On a mid-spring day, a 5-year-old boy with a past medical history significant for asthma presents with audible wheezing and respiratory distress. His mother states that he had been playing in the backyard with his sister yesterday, and his symptoms have been persistent since then. Despite using his albuterol nebulizer every 4 hours at home, he has still been coughing and wheezing. When reviewing his history, you note that he has been admitted to the PICU for asthma exacerbations, with the most recent admission being 3 months ago. His vital signs are: temperature, 36.5°C (97.7°F); heart rate, 130 beats/min; respiratory rate, 44 breaths/min; blood pressure, 100/76 mm Hg; oxygen saturation, 93% on room air. He weighs 20 kg. On initial examination, the patient is awake and alert but in severe respiratory distress. He has diminished breath sounds throughout, with substernal and lower intercostal retractions. He cannot speak in full sentences. You immediately order 3 consecutive nebulized albuterol treatments with ipratropium, establish IV access, and administer methylprednisolone. Given the severity of his symptoms, you are considering bilevel positive airway pressure (BPAP) to prevent intubation. What are the optimal settings when initiating BPAP therapy? Can nebulized medications be given through the mask interface with BPAP, and are they still effective? What complications may arise while using BPAP, and is it an effective means of avoiding intubation?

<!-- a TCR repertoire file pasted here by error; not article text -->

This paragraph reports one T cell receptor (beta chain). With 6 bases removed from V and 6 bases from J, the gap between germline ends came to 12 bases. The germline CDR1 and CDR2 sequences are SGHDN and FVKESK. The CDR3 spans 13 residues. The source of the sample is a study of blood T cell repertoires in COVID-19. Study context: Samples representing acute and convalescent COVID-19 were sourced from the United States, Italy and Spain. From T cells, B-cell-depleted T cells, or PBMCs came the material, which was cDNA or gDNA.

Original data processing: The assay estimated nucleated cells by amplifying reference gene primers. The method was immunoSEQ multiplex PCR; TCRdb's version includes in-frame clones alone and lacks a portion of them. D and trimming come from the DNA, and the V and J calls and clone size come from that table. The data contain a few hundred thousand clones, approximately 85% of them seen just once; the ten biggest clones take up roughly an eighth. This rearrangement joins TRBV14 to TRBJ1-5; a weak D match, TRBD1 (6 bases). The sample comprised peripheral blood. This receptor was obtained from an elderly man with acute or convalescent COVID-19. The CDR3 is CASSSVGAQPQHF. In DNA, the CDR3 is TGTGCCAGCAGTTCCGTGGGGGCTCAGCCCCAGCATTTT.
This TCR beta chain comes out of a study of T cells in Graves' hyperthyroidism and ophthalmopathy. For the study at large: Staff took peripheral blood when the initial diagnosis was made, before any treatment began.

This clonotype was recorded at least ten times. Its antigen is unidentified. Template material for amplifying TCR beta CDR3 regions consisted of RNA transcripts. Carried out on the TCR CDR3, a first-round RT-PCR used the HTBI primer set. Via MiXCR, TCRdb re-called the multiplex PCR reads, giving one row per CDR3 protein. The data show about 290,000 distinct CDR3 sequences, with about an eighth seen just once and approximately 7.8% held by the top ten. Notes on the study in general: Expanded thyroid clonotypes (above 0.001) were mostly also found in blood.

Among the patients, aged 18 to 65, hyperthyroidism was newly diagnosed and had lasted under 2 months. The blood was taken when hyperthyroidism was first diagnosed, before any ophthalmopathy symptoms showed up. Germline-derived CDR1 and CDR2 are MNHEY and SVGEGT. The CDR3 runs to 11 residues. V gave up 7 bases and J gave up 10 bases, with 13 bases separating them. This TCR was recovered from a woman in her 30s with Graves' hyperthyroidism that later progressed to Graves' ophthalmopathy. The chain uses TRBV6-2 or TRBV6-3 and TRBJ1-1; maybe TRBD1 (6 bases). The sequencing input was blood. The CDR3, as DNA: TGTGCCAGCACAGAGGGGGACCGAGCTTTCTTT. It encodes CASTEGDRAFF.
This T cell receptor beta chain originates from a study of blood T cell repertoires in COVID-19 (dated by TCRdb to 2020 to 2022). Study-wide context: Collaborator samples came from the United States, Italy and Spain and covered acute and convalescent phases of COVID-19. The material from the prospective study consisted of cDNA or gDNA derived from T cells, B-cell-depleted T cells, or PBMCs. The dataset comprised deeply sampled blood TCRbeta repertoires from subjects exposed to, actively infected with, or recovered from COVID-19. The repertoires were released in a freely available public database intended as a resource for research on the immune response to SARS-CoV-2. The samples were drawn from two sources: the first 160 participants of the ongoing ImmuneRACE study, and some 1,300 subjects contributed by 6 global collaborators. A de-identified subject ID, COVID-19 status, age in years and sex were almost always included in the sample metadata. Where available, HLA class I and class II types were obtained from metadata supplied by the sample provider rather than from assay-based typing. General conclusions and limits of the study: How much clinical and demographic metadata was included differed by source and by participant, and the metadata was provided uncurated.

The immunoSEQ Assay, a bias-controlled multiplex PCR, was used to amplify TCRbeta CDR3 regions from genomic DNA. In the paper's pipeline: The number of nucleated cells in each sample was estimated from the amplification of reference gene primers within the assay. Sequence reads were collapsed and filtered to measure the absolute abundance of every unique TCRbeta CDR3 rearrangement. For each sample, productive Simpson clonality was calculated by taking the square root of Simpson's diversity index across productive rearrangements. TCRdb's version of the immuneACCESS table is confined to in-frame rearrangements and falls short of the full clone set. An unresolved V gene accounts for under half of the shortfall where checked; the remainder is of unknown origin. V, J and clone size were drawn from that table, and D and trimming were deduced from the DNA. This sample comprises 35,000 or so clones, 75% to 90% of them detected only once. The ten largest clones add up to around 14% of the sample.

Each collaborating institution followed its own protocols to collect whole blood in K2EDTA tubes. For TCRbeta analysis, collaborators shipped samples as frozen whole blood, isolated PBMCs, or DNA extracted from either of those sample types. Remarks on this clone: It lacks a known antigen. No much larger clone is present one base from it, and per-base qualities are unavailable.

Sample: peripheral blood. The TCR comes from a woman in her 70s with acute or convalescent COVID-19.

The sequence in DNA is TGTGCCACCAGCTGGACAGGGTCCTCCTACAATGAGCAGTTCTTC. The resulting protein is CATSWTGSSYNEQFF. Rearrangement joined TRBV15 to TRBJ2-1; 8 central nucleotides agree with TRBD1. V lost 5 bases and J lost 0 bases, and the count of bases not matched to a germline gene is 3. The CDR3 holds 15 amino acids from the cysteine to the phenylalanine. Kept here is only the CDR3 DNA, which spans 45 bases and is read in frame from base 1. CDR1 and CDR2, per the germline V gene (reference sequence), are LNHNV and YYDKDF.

Respiratory disease is one of the most common causes of morbidity in pediatric patients, and acute or impending respiratory failure remains the leading diagnosis for admission to the pediatric intensive care unit (PICU).1 The mainstay of therapy for these patients has traditionally included mechanical ventilation. Inherent to endotracheal intubation and mechanical ventilation is the potential for iatrogenic complications, including upper airway trauma, laryngeal swelling, postextubation vocal cord dysfunction, prolonged sedation and hospitalization, and nosocomial infections.2 For more information on mechanical ventilation in pediatric patients, refer to the July 2020 issue of Pediatric Emergency Medicine Practice, “Mechanical Ventilation of Pediatric Patients in the Emergency Department.”
Noninvasive ventilation (NIV) has become an important tool in pediatric emergency medicine to delay or prevent endotracheal intubation. Initially introduced in the adult and neonatal population, NIV has been used increasingly in the management of pediatric respiratory failure.3,4 High-flow nasal cannula (HFNC), continuous positive airway pressure (CPAP), and bilevel positive airway pressure (BPAP) are the primary forms of NIV used in pediatric patients. Several different device interfaces for NIV exist, and emergency clinicians need to understand the options that are available in their particular clinical setting. While NIV has generally shown good results when used in the management of acute respiratory failure secondary to bronchiolitis and asthma, its role in the management of pneumonia, acute respiratory distress syndrome (ARDS), and other disease processes is less clear.